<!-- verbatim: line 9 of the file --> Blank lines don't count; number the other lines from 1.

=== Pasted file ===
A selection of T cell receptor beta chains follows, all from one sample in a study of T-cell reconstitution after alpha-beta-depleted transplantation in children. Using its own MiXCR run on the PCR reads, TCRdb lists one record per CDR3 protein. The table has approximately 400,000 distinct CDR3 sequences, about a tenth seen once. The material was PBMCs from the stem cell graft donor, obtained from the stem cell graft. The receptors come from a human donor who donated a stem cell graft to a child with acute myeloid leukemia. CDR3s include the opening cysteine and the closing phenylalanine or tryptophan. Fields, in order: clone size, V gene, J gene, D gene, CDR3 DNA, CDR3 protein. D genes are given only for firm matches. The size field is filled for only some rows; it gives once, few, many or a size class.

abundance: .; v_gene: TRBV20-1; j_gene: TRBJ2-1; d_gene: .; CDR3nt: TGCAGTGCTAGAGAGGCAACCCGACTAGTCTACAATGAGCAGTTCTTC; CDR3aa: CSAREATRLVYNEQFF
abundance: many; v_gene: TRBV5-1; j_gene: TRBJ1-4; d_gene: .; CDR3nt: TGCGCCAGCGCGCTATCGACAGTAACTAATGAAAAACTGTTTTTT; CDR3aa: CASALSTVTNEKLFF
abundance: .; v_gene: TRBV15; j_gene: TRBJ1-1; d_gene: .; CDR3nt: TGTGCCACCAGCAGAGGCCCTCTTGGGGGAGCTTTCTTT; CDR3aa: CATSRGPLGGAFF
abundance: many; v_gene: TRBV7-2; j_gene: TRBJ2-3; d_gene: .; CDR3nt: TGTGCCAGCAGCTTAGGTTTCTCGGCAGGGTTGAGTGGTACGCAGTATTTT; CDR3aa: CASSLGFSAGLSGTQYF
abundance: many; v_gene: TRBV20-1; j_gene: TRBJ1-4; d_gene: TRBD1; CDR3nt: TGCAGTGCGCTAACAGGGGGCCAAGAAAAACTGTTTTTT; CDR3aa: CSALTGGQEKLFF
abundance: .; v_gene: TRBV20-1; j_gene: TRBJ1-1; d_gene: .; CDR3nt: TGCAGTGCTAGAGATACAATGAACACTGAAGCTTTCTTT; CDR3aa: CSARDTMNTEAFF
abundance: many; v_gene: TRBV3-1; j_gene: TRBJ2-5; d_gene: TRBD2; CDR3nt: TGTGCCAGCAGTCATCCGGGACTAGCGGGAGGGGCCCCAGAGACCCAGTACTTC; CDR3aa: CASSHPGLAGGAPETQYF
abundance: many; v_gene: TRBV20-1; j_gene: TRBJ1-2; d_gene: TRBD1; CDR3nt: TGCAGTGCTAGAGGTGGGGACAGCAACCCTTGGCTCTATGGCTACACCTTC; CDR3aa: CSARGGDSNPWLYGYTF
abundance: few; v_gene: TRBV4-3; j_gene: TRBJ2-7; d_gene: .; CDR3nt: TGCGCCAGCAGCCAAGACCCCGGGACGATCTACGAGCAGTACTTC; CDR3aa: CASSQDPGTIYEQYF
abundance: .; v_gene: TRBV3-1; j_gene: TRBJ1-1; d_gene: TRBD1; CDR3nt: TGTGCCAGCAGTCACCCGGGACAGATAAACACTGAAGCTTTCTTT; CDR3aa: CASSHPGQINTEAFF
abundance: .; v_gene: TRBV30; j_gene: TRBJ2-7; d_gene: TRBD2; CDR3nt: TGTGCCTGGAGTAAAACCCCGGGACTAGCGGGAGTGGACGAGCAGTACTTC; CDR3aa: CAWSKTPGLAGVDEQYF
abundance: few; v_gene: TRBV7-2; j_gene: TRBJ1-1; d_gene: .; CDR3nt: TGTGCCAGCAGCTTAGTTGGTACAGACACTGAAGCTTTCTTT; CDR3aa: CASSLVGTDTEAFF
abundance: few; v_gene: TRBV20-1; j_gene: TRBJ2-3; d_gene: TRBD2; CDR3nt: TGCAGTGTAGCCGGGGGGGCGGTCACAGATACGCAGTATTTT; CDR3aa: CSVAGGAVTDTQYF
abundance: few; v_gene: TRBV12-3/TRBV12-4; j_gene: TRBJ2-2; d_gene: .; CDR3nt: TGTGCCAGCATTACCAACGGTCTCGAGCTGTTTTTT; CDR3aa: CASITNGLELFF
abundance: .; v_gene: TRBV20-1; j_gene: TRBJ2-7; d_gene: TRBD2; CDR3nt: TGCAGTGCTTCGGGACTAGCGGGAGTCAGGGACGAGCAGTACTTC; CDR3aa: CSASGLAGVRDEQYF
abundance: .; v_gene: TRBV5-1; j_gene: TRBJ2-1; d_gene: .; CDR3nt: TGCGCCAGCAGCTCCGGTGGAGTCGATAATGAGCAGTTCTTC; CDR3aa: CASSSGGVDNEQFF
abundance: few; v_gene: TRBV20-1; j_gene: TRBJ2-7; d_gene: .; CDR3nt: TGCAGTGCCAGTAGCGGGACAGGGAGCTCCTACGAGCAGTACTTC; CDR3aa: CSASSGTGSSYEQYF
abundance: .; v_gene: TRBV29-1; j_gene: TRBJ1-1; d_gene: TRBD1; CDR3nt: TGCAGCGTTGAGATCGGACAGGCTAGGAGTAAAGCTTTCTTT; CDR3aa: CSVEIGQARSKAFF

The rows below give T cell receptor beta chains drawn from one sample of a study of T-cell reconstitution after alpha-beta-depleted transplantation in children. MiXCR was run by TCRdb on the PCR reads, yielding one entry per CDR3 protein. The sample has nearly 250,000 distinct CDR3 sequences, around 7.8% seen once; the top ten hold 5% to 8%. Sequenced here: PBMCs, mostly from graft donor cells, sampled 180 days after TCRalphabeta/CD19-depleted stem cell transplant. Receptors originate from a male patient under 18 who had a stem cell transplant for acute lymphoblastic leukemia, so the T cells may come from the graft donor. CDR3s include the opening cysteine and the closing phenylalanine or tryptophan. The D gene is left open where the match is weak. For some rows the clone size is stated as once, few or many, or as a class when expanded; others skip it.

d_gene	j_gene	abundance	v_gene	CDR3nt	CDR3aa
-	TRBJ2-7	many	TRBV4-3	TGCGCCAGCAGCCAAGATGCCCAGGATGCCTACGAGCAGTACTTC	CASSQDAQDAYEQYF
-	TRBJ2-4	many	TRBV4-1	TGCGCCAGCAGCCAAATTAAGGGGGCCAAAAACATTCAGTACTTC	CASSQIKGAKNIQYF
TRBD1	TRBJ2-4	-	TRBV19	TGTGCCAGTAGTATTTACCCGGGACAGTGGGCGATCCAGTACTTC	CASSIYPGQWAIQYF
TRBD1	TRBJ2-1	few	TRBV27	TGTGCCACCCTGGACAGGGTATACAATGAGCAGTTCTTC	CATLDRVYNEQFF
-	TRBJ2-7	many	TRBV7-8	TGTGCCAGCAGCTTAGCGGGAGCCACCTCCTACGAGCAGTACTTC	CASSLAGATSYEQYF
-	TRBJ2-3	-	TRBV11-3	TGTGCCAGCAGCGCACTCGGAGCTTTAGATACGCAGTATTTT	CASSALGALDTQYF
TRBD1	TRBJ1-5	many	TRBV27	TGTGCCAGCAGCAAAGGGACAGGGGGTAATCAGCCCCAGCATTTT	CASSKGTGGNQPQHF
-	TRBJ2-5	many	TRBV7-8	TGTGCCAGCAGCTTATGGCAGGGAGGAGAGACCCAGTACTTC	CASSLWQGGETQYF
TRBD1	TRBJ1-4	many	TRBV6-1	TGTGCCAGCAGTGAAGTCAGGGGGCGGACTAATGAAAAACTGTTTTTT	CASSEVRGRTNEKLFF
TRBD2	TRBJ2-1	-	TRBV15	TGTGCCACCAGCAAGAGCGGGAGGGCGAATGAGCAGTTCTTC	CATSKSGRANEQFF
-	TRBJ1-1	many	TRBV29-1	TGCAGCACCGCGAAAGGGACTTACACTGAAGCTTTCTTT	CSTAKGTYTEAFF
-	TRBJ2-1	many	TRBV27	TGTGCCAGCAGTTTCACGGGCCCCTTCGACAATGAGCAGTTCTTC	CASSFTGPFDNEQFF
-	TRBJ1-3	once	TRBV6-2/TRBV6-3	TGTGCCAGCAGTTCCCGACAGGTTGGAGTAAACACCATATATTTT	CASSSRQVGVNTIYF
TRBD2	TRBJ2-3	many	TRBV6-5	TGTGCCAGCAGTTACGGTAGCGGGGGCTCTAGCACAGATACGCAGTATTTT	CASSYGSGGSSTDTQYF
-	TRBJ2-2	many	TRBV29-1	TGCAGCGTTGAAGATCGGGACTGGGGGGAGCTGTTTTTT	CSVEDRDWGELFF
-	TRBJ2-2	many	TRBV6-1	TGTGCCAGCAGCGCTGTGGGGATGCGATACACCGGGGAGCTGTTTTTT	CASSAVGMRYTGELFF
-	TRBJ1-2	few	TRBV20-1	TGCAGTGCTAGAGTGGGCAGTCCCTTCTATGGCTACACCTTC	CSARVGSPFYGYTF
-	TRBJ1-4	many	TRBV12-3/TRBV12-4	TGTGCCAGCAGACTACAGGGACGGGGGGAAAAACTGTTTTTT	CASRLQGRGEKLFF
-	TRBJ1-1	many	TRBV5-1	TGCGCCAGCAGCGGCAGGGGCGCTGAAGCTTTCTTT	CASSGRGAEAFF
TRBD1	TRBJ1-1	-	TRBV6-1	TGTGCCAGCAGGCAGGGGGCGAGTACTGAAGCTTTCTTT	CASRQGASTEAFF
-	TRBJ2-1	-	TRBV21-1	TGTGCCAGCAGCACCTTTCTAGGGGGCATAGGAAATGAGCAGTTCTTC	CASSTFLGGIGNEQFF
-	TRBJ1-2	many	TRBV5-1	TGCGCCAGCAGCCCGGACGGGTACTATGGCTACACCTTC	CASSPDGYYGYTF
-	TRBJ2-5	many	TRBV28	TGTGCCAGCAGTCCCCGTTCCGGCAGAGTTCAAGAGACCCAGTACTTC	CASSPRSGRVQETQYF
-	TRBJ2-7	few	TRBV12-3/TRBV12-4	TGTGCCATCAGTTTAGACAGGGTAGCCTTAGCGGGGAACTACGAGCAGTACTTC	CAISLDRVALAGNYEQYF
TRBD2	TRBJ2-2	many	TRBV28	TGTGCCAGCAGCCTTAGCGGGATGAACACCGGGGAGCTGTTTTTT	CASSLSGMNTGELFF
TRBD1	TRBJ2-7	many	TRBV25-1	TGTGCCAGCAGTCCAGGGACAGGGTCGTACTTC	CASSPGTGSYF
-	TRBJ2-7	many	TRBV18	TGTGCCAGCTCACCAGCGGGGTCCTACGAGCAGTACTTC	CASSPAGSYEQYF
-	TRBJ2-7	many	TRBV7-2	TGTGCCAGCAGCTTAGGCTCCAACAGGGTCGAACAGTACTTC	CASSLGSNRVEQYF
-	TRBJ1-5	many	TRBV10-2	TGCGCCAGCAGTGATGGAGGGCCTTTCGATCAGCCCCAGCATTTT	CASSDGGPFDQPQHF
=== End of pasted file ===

abundance: many; v_gene: TRBV20-1; j_gene: TRBJ1-2; d_gene: TRBD1; CDR3nt: TGCAGTGCTAGAGGTGGGGACAGCAACCCTTGGCTCTATGGCTACACCTTC; CDR3aa: CSARGGDSNPWLYGYTF